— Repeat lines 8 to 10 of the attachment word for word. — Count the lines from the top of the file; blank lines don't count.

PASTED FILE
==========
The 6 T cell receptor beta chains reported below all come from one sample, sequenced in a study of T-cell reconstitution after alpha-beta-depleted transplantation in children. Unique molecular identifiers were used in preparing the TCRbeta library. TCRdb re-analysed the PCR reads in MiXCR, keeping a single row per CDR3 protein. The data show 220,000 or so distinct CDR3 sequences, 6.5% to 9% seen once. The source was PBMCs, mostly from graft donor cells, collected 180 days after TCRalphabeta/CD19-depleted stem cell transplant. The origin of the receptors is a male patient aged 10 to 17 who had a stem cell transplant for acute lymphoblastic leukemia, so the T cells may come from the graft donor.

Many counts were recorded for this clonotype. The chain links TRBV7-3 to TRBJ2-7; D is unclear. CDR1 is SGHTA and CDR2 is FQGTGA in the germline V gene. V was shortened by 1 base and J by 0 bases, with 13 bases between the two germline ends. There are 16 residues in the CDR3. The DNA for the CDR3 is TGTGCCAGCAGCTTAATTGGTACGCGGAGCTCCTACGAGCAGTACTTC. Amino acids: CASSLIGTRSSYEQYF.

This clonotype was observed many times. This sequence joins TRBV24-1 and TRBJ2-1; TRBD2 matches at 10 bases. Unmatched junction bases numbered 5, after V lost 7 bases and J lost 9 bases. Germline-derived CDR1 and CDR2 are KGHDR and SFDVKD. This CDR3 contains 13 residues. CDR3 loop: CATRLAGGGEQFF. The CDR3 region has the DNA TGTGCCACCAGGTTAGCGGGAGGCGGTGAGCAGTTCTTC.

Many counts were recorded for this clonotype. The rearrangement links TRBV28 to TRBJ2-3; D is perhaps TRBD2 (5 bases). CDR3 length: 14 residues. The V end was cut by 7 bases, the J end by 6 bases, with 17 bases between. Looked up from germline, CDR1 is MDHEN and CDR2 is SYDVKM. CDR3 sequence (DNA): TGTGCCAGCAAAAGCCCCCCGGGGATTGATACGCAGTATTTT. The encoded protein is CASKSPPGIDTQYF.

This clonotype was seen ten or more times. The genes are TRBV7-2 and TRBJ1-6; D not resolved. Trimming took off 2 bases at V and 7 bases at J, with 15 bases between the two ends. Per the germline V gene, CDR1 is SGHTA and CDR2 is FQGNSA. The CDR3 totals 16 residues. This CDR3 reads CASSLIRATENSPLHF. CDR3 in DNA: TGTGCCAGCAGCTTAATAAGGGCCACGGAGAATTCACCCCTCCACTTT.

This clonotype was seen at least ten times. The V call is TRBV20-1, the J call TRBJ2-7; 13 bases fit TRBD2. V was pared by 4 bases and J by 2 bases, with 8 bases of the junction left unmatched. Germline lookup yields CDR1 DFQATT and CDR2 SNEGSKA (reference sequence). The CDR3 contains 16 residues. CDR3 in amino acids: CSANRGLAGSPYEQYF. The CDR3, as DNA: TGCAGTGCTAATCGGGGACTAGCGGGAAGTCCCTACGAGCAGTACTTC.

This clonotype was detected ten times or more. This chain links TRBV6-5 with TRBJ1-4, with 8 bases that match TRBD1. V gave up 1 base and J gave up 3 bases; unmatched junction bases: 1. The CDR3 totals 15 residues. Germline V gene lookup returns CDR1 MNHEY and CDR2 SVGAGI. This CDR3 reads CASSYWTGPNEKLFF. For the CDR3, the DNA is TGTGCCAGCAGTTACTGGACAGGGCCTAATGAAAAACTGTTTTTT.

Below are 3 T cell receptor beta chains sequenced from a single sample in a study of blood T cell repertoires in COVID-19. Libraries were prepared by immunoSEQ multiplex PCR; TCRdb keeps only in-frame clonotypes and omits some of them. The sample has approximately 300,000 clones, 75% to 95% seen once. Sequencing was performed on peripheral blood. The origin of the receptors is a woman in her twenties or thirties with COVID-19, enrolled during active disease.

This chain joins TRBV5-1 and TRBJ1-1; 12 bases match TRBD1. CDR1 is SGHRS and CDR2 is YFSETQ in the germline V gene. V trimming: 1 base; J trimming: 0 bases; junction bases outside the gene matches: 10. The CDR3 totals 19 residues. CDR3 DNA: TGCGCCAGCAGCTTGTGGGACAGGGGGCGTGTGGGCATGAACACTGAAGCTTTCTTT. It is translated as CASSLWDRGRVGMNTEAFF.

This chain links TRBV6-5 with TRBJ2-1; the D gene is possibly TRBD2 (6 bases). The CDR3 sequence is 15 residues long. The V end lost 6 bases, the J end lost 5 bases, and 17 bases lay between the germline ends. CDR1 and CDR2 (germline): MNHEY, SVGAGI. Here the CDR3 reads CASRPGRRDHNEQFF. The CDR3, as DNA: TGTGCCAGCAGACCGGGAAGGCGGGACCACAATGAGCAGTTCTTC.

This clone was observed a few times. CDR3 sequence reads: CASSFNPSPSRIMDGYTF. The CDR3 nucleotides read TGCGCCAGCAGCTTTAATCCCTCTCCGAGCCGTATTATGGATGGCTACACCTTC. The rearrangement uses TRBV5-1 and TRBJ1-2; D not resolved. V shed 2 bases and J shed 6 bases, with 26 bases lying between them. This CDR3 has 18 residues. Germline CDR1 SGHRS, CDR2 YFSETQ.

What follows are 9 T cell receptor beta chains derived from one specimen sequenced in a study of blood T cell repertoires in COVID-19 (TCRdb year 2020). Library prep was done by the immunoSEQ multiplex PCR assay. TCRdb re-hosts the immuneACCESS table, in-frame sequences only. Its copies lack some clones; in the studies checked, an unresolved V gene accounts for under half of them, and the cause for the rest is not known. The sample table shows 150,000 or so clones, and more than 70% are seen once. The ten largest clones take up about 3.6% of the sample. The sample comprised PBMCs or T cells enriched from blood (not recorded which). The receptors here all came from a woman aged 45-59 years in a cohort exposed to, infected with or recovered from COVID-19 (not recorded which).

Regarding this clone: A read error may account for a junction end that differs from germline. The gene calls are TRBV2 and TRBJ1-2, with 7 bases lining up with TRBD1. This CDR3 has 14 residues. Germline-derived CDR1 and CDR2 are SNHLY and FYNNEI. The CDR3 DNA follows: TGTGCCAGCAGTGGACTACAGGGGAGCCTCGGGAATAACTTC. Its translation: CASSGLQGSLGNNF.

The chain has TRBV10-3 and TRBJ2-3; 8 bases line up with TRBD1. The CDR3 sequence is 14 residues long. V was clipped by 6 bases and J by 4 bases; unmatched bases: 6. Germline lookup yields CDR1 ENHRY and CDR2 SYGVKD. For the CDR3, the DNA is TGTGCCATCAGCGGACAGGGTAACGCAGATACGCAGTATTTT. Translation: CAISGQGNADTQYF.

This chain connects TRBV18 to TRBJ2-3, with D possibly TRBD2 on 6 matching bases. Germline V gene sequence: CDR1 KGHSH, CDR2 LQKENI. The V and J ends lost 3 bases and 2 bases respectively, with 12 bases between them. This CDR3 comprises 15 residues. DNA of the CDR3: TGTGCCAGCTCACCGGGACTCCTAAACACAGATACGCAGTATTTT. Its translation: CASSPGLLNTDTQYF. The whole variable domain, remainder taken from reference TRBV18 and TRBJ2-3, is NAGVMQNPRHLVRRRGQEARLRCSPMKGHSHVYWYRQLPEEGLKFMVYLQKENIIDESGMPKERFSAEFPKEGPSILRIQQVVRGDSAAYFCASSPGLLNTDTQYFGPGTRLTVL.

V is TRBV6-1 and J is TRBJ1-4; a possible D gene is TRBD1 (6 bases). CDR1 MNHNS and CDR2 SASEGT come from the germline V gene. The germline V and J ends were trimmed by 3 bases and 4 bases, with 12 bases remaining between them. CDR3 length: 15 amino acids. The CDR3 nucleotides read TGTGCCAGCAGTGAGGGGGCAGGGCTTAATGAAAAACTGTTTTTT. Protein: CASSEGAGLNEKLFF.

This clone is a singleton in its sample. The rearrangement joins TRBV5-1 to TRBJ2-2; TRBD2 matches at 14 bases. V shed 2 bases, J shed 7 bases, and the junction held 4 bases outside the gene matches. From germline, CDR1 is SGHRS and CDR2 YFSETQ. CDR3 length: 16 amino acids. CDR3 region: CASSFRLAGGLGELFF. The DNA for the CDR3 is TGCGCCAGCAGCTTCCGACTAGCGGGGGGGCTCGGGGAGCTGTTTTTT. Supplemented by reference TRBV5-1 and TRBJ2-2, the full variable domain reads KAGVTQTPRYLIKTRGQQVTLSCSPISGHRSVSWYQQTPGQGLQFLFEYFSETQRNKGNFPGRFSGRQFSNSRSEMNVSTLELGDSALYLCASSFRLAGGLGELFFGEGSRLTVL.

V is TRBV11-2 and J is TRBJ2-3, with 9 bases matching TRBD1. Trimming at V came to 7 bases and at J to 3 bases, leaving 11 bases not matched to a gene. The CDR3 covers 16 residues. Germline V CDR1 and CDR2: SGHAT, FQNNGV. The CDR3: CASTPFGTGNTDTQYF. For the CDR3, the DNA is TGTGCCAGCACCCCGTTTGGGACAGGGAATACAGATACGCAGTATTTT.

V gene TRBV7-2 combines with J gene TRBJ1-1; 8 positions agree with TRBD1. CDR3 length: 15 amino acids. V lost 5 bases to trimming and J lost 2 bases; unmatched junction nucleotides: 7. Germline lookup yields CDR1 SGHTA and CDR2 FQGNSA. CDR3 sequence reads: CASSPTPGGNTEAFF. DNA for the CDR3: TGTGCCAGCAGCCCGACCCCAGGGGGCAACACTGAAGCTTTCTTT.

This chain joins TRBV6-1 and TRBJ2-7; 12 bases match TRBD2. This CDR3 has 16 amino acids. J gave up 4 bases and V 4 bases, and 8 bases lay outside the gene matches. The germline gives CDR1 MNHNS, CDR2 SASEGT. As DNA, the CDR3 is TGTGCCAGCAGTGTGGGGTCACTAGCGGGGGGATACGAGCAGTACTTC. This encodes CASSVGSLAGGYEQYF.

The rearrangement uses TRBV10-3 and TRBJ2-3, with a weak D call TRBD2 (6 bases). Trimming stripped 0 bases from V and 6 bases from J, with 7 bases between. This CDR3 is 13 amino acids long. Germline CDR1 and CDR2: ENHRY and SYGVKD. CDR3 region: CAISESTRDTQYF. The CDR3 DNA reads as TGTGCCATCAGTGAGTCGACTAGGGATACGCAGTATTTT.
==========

Below are 3 T cell receptor beta chains sequenced from a single sample in a study of blood T cell repertoires in COVID-19. Libraries were prepared by immunoSEQ multiplex PCR; TCRdb keeps only in-frame clonotypes and omits some of them. The sample has approximately 300,000 clones, 75% to 95% seen once. Sequencing was performed on peripheral blood. The origin of the receptors is a woman in her twenties or thirties with COVID-19, enrolled during active disease.

This chain joins TRBV5-1 and TRBJ1-1; 12 bases match TRBD1. CDR1 is SGHRS and CDR2 is YFSETQ in the germline V gene. V trimming: 1 base; J trimming: 0 bases; junction bases outside the gene matches: 10. The CDR3 totals 19 residues. CDR3 DNA: TGCGCCAGCAGCTTGTGGGACAGGGGGCGTGTGGGCATGAACACTGAAGCTTTCTTT. It is translated as CASSLWDRGRVGMNTEAFF.

This chain links TRBV6-5 with TRBJ2-1; the D gene is possibly TRBD2 (6 bases). The CDR3 sequence is 15 residues long. The V end lost 6 bases, the J end lost 5 bases, and 17 bases lay between the germline ends. CDR1 and CDR2 (germline): MNHEY, SVGAGI. Here the CDR3 reads CASRPGRRDHNEQFF. The CDR3, as DNA: TGTGCCAGCAGACCGGGAAGGCGGGACCACAATGAGCAGTTCTTC.